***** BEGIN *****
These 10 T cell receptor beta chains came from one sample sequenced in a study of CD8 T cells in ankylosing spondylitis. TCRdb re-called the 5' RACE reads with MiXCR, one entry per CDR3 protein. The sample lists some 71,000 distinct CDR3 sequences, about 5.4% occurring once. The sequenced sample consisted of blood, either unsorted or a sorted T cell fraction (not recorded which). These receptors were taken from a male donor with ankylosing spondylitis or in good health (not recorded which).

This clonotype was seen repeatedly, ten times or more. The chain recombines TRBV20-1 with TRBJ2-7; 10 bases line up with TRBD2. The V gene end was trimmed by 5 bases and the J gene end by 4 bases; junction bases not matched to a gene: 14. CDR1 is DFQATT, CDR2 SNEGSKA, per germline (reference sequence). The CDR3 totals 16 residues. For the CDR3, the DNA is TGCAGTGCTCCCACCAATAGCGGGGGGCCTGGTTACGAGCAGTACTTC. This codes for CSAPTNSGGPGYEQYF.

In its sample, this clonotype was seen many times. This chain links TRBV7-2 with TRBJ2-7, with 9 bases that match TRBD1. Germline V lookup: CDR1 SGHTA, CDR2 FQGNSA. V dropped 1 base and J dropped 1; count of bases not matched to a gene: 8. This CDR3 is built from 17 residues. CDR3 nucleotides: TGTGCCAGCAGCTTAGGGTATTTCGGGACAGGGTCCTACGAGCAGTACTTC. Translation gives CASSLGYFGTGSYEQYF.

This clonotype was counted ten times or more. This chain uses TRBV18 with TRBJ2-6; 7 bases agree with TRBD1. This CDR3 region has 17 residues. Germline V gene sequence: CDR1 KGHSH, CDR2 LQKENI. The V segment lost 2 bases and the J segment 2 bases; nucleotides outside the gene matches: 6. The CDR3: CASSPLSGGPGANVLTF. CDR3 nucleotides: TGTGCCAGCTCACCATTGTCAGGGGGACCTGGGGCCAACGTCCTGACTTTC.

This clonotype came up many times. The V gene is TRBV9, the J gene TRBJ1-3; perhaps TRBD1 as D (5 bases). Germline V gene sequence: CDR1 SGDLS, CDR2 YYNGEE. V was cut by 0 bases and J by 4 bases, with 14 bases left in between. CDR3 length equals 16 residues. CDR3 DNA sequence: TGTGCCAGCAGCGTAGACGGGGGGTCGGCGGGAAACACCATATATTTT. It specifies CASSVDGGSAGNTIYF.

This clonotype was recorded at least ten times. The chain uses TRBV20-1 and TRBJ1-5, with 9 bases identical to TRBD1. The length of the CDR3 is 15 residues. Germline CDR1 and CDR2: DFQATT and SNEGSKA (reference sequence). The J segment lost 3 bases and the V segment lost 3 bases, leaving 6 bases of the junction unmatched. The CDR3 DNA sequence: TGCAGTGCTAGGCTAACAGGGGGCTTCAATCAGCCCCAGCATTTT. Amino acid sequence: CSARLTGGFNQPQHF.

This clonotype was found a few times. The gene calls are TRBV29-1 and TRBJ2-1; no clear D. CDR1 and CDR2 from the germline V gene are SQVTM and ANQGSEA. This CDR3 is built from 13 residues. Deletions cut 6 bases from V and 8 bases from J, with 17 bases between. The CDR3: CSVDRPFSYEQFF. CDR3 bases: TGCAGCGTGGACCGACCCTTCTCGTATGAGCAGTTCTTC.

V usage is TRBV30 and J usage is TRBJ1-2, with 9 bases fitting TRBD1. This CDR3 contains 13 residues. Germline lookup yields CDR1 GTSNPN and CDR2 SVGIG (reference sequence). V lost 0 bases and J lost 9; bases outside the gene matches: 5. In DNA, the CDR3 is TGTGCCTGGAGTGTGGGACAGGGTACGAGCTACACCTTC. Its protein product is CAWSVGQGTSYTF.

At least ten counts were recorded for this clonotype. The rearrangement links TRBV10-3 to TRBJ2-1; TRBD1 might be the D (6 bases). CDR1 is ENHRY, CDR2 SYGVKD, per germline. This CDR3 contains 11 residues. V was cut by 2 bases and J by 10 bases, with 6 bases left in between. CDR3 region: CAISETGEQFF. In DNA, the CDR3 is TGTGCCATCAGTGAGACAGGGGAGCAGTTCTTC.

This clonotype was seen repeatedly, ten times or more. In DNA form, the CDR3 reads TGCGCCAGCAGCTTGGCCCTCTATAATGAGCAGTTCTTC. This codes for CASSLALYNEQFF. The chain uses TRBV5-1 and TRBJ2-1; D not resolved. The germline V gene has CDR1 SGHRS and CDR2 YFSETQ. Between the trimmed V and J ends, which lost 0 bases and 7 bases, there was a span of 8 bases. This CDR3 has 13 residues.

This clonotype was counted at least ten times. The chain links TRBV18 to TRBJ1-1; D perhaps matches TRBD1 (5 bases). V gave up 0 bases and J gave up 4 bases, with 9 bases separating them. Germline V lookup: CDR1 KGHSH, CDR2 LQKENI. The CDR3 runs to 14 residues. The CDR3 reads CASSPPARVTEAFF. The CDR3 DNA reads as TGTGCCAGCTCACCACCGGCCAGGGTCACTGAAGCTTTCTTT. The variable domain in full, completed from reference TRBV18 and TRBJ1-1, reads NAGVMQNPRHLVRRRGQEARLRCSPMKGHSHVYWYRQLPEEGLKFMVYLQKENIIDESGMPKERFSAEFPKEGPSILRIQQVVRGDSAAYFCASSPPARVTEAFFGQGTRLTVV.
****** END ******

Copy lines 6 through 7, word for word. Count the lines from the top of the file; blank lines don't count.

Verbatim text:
This clonotype was recorded at least ten times. The chain uses TRBV20-1 and TRBJ1-5, with 9 bases identical to TRBD1. The length of the CDR3 is 15 residues. Germline CDR1 and CDR2: DFQATT and SNEGSKA (reference sequence). The J segment lost 3 bases and the V segment lost 3 bases, leaving 6 bases of the junction unmatched. The CDR3 DNA sequence: TGCAGTGCTAGGCTAACAGGGGGCTTCAATCAGCCCCAGCATTTT. Amino acid sequence: CSARLTGGFNQPQHF.

This clonotype was found a few times. The gene calls are TRBV29-1 and TRBJ2-1; no clear D. CDR1 and CDR2 from the germline V gene are SQVTM and ANQGSEA. This CDR3 is built from 13 residues. Deletions cut 6 bases from V and 8 bases from J, with 17 bases between. The CDR3: CSVDRPFSYEQFF. CDR3 bases: TGCAGCGTGGACCGACCCTTCTCGTATGAGCAGTTCTTC.